Capturing the Stuff of Space
Comet dust and the remains of exploded stars hurtled into Earth's atmosphere and landed safely in the Utah desert last month. The material arrived inside a capsule ejected by the Stardust spacecraft.
Carrying a cargo of comet grains and stardust, the Stardust capsule landed in the Utah desert on Jan. 15, 2006.
Scientists are now teasing out tiny comet fragments from a protective gel inside the Stardust capsule. In addition, they're asking for your help to spot the grains of stardust that the capsule also captured and brought back to Earth.
By studying these bits of space material, the investigators hope to learn more about comets, stars, and the origin of the solar system.
The Stardust spacecraft was launched from Earth in February 1999. Since then, it's traveled 2.88 billion miles. In January 2004, on its second loop around the sun, Stardust brushed past the comet Wild 2.
This image of Wild 2 shows the comet's rough surface and gas streaming into space, leaving long trails.
The spacecraft came within 149 miles of the comet, snapped its picture, and captured bits of comet dust in a special sample-collection tray.
Catching comet dust isn't an easy task. Even though they're small, the particles fly toward a spacecraft at a rate up to seven times as fast as that of a speeding bullet.
To slow down, trap, and cushion the dust, scientists filled the grids in the sample tray with a material known as aerogel, sometimes called "blue smoke." Aerogel is a strong but extremely light substance that is 99.8 percent air.
Although aerogel has a ghostly appearance, it feels as solid and hard as a piece of Styrofoam.
Scientists didn't know what to expect when they opened the Stardust capsule on Jan. 17. They were excited to see thousands of tracks left by fragments of Wild 2.
"We were relieved that anything survived at all," says Don Brownlee. He's the lead scientist with the Stardust project and a professor at the University of Washington in Seattle. "We didn't know how the particles would survive during capture."
Carrot and hedgehog tracks
When Brownlee and his colleagues looked at the gel, they saw that the particles had left a variety of tracks when they careened into the sample tray.
Some particles went straight into the gel, leaving a carrot-shaped track as they slowed and eventually came to rest, Brownlee says. Other comet grains came apart when they hit the gel, creating a bulbous hole at the surface before narrowing to a turnip shape.
In an experiment on Earth, researchers used a special gun to fire particles into an aerogel. As the particles slowed to a stop, they left carrot-shaped tracks.
Sometimes, little pieces broke off from the main comet grain, changing a turnip-shaped track into one that resembled a hairy, heavily branched root.
But when some big particles slammed into the gel, the tracks looked less like a vegetable and more like a prickly animal.
"The biggest ones made . . . cavities that people describe as hedgehogs," Brownlee says. These particles, barely visible to the naked eye, left tracks half-a-centimeter wide. Smaller pieces broke off to form the hedgehog's spikes.
The researchers have a variety of special tools to get the comet dust out of the gel. Working in a superclean room, they use tiny, computer-controlled needles that jab the material over and over again, eventually cutting out a wedge containing a dust particle. They use knives made of steel or diamond to slice along a dust track. In addition, the scientists can use microtweezers and miniature forks to snag comet grains.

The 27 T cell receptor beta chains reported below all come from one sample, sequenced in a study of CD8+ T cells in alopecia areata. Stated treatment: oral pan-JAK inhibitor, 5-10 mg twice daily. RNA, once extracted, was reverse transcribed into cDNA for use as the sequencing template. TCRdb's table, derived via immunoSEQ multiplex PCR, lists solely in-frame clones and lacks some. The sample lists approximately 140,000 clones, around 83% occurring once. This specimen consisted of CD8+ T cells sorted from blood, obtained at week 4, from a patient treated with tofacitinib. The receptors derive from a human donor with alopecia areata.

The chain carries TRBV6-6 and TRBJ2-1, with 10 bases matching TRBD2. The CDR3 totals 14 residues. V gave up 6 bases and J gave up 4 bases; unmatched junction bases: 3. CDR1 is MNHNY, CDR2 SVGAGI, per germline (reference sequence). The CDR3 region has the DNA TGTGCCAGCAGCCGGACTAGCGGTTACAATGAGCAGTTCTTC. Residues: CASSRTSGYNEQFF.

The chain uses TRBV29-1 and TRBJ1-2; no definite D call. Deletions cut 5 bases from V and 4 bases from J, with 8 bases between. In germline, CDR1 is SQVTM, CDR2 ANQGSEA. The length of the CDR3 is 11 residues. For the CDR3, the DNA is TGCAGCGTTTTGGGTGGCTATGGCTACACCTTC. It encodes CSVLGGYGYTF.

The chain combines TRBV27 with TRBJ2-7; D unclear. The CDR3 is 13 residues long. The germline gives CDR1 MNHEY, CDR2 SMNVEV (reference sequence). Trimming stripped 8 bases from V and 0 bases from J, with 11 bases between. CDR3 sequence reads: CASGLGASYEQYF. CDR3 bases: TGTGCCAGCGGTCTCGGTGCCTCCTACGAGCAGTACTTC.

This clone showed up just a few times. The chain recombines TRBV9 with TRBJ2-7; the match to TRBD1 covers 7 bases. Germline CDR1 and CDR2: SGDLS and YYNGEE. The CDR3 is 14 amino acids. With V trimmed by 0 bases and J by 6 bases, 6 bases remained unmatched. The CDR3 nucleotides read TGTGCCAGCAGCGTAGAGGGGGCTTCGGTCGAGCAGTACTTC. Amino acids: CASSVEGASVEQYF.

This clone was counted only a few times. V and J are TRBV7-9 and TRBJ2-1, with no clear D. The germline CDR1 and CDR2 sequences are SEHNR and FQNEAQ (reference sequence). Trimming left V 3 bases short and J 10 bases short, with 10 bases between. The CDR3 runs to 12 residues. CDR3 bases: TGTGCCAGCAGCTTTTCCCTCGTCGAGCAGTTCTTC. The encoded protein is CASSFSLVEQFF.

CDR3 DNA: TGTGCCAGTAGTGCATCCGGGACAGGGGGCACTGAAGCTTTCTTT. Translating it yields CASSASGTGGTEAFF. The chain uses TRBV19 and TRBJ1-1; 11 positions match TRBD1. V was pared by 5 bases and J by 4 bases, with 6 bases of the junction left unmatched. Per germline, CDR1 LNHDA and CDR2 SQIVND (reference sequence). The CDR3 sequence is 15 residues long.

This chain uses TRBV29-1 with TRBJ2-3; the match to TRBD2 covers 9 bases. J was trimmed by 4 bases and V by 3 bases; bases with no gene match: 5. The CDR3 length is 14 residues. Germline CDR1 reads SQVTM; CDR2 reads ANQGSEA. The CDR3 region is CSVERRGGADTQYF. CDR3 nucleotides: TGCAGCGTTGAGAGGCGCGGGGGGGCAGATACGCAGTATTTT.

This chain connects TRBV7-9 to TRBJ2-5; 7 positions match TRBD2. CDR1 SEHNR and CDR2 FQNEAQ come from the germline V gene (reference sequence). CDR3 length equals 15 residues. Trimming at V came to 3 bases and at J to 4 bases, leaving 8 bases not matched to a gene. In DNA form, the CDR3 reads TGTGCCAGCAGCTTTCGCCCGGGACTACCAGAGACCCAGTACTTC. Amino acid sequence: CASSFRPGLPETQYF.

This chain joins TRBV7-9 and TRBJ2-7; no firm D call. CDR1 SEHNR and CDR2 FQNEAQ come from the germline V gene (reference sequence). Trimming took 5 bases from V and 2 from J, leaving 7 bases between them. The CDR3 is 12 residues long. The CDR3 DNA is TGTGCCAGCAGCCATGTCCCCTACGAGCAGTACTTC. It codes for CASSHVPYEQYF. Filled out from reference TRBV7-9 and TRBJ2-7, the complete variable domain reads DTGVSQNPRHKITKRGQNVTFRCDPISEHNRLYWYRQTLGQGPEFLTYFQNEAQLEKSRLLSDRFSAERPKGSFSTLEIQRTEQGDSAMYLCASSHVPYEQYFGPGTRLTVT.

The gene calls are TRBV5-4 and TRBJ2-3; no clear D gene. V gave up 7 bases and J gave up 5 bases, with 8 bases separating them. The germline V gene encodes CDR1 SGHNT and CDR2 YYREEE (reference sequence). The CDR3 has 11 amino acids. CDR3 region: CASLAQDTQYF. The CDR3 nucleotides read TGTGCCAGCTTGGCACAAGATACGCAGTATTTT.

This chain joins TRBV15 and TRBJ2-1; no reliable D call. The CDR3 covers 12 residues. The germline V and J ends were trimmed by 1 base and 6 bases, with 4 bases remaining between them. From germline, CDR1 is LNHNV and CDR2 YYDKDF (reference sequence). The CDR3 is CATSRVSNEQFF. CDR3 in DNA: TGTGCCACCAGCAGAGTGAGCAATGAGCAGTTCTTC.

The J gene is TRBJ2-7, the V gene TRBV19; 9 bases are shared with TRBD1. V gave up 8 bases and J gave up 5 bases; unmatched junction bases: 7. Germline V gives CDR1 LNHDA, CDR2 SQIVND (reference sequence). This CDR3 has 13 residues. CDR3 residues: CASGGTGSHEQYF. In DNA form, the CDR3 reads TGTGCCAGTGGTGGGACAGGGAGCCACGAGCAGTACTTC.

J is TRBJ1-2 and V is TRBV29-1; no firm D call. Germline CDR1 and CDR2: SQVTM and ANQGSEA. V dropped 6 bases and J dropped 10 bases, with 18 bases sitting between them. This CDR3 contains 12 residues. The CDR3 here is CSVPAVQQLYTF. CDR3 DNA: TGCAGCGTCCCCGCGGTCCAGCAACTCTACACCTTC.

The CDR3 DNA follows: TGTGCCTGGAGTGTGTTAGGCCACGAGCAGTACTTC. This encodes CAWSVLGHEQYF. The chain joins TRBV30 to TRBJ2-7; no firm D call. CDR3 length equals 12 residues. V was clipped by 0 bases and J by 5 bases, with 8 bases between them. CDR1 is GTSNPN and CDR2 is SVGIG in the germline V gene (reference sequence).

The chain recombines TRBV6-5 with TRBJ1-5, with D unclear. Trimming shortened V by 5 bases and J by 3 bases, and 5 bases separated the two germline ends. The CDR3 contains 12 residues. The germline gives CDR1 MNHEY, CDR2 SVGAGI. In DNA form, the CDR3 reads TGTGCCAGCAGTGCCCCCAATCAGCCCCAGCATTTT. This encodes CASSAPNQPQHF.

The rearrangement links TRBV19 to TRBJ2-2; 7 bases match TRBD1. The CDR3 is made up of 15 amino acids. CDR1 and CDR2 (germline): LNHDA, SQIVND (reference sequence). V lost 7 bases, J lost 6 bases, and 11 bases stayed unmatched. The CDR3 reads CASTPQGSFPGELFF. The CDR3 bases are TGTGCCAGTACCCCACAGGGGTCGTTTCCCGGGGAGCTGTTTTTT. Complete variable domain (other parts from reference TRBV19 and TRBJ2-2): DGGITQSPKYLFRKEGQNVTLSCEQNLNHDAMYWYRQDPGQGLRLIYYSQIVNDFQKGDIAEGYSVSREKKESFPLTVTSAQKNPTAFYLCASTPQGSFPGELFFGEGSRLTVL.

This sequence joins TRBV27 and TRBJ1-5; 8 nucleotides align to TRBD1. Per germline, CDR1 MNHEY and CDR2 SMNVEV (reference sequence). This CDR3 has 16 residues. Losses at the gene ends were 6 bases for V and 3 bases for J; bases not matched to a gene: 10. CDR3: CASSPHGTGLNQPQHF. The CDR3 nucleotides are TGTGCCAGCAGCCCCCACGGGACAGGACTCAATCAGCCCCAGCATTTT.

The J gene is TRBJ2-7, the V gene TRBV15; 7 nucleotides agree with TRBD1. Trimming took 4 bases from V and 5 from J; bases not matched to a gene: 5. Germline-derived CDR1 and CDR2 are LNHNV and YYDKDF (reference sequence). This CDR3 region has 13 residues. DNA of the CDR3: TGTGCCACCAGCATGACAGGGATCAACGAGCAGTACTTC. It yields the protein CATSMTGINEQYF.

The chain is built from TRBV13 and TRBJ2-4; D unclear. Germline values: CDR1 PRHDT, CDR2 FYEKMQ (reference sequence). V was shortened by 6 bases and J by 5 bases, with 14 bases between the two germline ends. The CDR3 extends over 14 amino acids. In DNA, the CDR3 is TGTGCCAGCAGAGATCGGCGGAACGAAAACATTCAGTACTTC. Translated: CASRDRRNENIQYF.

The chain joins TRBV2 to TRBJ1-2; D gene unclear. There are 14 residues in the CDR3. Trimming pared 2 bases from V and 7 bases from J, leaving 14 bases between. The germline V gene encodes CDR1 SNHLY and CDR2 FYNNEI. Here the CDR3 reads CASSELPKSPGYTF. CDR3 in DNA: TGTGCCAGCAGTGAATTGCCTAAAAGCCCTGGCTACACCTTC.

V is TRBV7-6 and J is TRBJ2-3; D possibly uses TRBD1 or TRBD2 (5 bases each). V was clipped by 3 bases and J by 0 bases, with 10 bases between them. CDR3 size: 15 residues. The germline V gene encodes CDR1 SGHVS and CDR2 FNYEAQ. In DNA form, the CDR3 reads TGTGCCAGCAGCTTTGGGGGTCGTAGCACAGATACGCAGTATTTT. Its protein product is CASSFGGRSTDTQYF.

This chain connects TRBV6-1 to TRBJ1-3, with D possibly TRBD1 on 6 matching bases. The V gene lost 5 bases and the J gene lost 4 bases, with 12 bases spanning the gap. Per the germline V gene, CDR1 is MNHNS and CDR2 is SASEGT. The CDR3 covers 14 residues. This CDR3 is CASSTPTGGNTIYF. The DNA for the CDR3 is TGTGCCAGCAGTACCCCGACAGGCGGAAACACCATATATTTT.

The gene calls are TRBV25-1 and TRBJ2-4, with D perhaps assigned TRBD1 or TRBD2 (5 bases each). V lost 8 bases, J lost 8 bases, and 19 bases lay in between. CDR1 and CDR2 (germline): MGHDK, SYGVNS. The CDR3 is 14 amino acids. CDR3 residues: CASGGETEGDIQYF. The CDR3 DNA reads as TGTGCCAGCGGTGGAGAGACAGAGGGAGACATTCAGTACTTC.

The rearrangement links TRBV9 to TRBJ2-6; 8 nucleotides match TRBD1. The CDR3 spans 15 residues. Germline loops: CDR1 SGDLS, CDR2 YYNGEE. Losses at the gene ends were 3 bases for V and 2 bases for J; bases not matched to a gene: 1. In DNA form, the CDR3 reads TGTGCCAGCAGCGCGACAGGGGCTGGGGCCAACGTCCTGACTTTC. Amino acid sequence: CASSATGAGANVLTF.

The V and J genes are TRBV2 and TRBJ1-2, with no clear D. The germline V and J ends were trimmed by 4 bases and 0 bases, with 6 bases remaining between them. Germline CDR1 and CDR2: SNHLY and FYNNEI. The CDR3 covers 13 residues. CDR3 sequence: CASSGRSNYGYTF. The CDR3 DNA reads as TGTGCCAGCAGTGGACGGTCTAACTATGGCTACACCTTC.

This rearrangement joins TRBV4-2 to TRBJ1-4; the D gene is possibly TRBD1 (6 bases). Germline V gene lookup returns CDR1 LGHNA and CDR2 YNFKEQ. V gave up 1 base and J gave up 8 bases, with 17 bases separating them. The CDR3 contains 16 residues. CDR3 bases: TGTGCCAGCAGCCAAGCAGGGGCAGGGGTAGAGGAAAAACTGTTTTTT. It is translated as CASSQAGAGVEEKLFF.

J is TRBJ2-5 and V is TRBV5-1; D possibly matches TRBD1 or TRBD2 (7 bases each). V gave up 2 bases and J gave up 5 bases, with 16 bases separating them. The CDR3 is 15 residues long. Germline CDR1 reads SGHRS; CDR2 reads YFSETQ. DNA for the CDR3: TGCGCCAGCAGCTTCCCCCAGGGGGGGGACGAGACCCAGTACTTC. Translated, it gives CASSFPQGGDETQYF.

The yellow circles mark spots where large particles entered this aerogel tile, which is 4 centimeters long and 2 centimeters wide.
The scientists now plan to analyze the dust to see what chemical compounds it contains.
The particles that Stardust collected date to the time when Wild 2 was created—4.5 to 4.6 billion years ago. "We believe that [these particles are] the original building blocks of the solar system," Brownlee says.
The particles could provide answers to questions not only about comets but also about the origins of our sun, Earth, and the other planets.
A search for stardust
Scientists with the Stardust mission will also investigate interstellar dust—stardust, for short. These particles are created when a star is dying or explodes. The Stardust capsule collected samples of interstellar dust using the back of the comet-dust collector.
We can get a sense of what stardust is like from faraway observations, says Bryan Mendez, an astronomer at the University of California, Berkeley. But now, researchers will for the first time have actual samples of stardust to analyze and study.
This set of aerogel tiles collected comet grains and interstellar dust.
First, however, the researchers have to find the stardust. There will probably be only 45 or so particles in the aerogel. The width of each particle is less than that of a human hair, Mendez says. Looking for these particles in the sample tray is like looking for 45 ants on a football field.
So, Mendez and other scientists are seeking the public's help.
The researchers will produce about 1.5 million "movies," each one a set of images of a microscopic aerogel section no bigger than a grain of salt. Volunteer dust finders, who will be trained to spot stardust tracks, can then download and watch the micromovies on their Internet browsers.
Volunteers will be using their computers to do real science, Mendez says. "We need to find these particles in order to study them. With an army of volunteer scientists, we can do it pretty quickly."
The micromovies won't be ready until late March. But you can register to be a volunteer right now. Just go to stardustathome.ssl.berkeley.edu/. Astronomy buffs of any age can participate, Mendez says. All they need is a little bit of patience.
As a bonus, Mendez adds, anyone who finds a star speck will get to name it!